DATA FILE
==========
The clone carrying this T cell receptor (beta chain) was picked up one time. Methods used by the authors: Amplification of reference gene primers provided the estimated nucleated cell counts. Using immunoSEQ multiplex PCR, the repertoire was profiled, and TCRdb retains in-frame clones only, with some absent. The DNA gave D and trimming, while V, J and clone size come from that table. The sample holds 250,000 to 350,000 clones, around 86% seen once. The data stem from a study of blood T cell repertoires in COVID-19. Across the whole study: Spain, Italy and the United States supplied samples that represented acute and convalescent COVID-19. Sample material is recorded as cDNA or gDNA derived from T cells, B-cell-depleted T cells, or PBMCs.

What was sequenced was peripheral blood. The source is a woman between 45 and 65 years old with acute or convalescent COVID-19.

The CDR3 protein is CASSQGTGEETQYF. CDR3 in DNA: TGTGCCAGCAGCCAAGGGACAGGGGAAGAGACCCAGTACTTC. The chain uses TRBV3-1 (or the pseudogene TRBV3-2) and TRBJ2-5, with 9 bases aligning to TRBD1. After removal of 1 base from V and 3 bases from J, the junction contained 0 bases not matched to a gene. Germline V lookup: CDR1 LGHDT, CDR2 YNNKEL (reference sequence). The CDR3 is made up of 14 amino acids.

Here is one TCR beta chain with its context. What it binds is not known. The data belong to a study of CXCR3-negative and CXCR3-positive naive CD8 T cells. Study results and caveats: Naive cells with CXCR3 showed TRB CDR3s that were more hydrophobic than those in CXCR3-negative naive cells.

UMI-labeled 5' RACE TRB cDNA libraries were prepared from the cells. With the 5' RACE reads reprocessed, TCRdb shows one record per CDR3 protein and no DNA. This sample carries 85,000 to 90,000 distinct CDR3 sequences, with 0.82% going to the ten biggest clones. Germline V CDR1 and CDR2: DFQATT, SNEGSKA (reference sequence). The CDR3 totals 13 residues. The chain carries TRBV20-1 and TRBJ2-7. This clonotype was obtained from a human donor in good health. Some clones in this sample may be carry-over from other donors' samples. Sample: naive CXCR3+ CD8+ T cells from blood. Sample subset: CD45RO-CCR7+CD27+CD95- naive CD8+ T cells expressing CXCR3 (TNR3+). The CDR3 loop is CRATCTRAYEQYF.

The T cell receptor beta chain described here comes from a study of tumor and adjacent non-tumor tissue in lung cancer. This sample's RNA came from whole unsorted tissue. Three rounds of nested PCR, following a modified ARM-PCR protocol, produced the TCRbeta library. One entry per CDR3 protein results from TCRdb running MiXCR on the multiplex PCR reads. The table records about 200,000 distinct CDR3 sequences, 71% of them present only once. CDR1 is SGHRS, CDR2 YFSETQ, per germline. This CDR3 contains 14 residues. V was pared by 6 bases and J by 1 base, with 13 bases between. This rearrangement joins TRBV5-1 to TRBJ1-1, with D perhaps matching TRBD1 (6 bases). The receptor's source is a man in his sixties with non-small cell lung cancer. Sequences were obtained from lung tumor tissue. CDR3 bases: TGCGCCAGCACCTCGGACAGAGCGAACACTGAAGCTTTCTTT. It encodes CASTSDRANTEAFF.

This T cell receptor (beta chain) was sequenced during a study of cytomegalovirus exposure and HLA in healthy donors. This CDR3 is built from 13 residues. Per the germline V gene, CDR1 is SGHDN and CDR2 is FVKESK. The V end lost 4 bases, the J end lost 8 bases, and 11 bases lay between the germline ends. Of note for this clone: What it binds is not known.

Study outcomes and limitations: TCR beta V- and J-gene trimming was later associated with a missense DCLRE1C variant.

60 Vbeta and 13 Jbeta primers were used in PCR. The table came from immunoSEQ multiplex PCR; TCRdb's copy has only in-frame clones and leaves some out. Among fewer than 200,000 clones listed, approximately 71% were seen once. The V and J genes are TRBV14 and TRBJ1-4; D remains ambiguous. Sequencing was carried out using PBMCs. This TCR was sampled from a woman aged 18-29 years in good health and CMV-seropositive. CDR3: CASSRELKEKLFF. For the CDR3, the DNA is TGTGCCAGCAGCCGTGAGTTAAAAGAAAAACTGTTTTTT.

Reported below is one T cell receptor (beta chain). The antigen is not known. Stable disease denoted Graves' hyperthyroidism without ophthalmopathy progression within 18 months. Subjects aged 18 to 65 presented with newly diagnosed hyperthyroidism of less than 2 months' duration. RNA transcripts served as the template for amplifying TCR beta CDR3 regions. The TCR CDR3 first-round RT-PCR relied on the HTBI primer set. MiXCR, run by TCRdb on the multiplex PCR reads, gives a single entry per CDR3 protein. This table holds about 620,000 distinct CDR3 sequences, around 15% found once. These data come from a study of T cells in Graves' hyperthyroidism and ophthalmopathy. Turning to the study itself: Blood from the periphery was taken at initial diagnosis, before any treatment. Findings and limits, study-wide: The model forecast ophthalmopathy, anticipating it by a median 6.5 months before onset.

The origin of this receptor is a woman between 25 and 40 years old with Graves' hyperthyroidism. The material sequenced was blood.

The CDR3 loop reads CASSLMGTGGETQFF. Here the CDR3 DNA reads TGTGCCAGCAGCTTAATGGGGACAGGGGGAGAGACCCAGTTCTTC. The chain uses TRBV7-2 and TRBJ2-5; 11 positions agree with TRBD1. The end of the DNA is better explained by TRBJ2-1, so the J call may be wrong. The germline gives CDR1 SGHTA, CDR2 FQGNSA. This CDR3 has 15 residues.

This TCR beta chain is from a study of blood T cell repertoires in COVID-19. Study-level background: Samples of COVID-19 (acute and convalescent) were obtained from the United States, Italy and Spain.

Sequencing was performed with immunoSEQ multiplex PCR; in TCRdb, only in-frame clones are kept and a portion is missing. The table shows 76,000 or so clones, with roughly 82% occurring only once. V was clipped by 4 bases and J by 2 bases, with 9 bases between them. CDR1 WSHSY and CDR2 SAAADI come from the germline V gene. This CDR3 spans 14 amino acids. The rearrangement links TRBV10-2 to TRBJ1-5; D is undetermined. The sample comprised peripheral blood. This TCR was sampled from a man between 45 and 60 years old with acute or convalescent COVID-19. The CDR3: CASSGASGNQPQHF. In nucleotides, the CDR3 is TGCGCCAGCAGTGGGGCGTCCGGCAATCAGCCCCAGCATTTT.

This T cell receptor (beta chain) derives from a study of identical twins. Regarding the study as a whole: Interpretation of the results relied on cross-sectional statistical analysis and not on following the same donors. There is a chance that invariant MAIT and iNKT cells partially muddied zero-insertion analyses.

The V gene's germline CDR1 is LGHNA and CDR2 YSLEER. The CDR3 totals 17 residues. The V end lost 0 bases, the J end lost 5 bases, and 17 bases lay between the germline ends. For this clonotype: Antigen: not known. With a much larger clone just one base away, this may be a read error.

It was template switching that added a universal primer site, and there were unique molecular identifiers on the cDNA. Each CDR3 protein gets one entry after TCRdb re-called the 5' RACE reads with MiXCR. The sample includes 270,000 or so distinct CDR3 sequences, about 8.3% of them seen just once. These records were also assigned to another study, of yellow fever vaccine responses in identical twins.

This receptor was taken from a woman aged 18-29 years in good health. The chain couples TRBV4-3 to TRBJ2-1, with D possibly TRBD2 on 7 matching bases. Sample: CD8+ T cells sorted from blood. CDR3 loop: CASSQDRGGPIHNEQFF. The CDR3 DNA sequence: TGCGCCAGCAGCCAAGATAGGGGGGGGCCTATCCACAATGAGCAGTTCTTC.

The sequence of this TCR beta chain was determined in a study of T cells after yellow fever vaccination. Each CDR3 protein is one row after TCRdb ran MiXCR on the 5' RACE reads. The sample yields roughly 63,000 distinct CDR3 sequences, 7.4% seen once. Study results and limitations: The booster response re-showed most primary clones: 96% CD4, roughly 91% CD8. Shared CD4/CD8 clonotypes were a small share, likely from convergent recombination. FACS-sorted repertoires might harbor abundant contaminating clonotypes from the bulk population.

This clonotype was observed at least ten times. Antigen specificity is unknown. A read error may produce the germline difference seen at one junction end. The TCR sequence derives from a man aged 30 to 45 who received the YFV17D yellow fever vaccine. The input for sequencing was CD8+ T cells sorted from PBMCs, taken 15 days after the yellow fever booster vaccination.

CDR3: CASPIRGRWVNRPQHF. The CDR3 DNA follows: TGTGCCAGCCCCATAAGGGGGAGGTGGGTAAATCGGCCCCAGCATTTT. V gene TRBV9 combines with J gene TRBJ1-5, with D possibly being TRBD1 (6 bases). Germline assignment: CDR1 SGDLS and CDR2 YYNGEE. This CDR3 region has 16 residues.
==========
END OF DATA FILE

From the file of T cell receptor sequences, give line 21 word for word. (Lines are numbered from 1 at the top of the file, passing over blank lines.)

CDR3: CASPIRGRWVNRPQHF. The CDR3 DNA follows: TGTGCCAGCCCCATAAGGGGGAGGTGGGTAAATCGGCCCCAGCATTTT. V gene TRBV9 combines with J gene TRBJ1-5, with D possibly being TRBD1 (6 bases). Germline assignment: CDR1 SGDLS and CDR2 YYNGEE. This CDR3 region has 16 residues.